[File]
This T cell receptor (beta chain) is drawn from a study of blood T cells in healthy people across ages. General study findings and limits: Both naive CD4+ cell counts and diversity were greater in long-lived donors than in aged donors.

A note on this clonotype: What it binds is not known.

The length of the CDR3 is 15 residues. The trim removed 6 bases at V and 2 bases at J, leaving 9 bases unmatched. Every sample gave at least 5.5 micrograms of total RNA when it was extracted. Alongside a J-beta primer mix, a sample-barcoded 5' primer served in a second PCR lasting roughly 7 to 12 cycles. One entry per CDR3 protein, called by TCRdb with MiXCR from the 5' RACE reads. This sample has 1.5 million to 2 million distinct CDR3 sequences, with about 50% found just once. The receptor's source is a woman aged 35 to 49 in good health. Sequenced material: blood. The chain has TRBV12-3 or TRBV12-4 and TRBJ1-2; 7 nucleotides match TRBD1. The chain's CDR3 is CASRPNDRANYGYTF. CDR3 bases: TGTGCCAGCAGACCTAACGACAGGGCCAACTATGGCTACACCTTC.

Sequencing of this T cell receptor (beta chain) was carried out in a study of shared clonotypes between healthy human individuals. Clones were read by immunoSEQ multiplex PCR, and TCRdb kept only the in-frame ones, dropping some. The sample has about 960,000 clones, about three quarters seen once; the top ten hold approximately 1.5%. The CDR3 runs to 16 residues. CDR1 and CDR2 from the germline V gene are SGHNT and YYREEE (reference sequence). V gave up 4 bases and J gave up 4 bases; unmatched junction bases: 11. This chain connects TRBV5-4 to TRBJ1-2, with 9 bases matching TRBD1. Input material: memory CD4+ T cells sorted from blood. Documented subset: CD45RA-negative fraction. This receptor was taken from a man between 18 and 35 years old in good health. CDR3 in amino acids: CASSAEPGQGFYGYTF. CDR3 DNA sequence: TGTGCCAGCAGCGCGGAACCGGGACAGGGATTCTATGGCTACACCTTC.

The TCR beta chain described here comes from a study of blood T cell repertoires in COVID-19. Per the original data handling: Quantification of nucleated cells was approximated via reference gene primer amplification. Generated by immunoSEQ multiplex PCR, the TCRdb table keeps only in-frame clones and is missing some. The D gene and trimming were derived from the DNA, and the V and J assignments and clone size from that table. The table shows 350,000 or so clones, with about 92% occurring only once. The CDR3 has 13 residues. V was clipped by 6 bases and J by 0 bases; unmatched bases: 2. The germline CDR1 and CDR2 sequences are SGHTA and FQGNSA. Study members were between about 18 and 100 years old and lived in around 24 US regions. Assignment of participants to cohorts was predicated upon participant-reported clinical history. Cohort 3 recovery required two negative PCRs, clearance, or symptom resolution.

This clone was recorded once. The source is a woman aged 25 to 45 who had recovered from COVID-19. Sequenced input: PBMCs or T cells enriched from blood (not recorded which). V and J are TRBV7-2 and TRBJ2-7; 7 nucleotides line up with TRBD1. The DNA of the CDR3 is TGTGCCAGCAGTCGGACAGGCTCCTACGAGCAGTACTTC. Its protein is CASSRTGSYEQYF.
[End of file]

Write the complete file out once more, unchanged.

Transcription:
This T cell receptor (beta chain) is drawn from a study of blood T cells in healthy people across ages. General study findings and limits: Both naive CD4+ cell counts and diversity were greater in long-lived donors than in aged donors.

A note on this clonotype: What it binds is not known.

The length of the CDR3 is 15 residues. The trim removed 6 bases at V and 2 bases at J, leaving 9 bases unmatched. Every sample gave at least 5.5 micrograms of total RNA when it was extracted. Alongside a J-beta primer mix, a sample-barcoded 5' primer served in a second PCR lasting roughly 7 to 12 cycles. One entry per CDR3 protein, called by TCRdb with MiXCR from the 5' RACE reads. This sample has 1.5 million to 2 million distinct CDR3 sequences, with about 50% found just once. The receptor's source is a woman aged 35 to 49 in good health. Sequenced material: blood. The chain has TRBV12-3 or TRBV12-4 and TRBJ1-2; 7 nucleotides match TRBD1. The chain's CDR3 is CASRPNDRANYGYTF. CDR3 bases: TGTGCCAGCAGACCTAACGACAGGGCCAACTATGGCTACACCTTC.

Sequencing of this T cell receptor (beta chain) was carried out in a study of shared clonotypes between healthy human individuals. Clones were read by immunoSEQ multiplex PCR, and TCRdb kept only the in-frame ones, dropping some. The sample has about 960,000 clones, about three quarters seen once; the top ten hold approximately 1.5%. The CDR3 runs to 16 residues. CDR1 and CDR2 from the germline V gene are SGHNT and YYREEE (reference sequence). V gave up 4 bases and J gave up 4 bases; unmatched junction bases: 11. This chain connects TRBV5-4 to TRBJ1-2, with 9 bases matching TRBD1. Input material: memory CD4+ T cells sorted from blood. Documented subset: CD45RA-negative fraction. This receptor was taken from a man between 18 and 35 years old in good health. CDR3 in amino acids: CASSAEPGQGFYGYTF. CDR3 DNA sequence: TGTGCCAGCAGCGCGGAACCGGGACAGGGATTCTATGGCTACACCTTC.

The TCR beta chain described here comes from a study of blood T cell repertoires in COVID-19. Per the original data handling: Quantification of nucleated cells was approximated via reference gene primer amplification. Generated by immunoSEQ multiplex PCR, the TCRdb table keeps only in-frame clones and is missing some. The D gene and trimming were derived from the DNA, and the V and J assignments and clone size from that table. The table shows 350,000 or so clones, with about 92% occurring only once. The CDR3 has 13 residues. V was clipped by 6 bases and J by 0 bases; unmatched bases: 2. The germline CDR1 and CDR2 sequences are SGHTA and FQGNSA. Study members were between about 18 and 100 years old and lived in around 24 US regions. Assignment of participants to cohorts was predicated upon participant-reported clinical history. Cohort 3 recovery required two negative PCRs, clearance, or symptom resolution.

This clone was recorded once. The source is a woman aged 25 to 45 who had recovered from COVID-19. Sequenced input: PBMCs or T cells enriched from blood (not recorded which). V and J are TRBV7-2 and TRBJ2-7; 7 nucleotides line up with TRBD1. The DNA of the CDR3 is TGTGCCAGCAGTCGGACAGGCTCCTACGAGCAGTACTTC. Its protein is CASSRTGSYEQYF.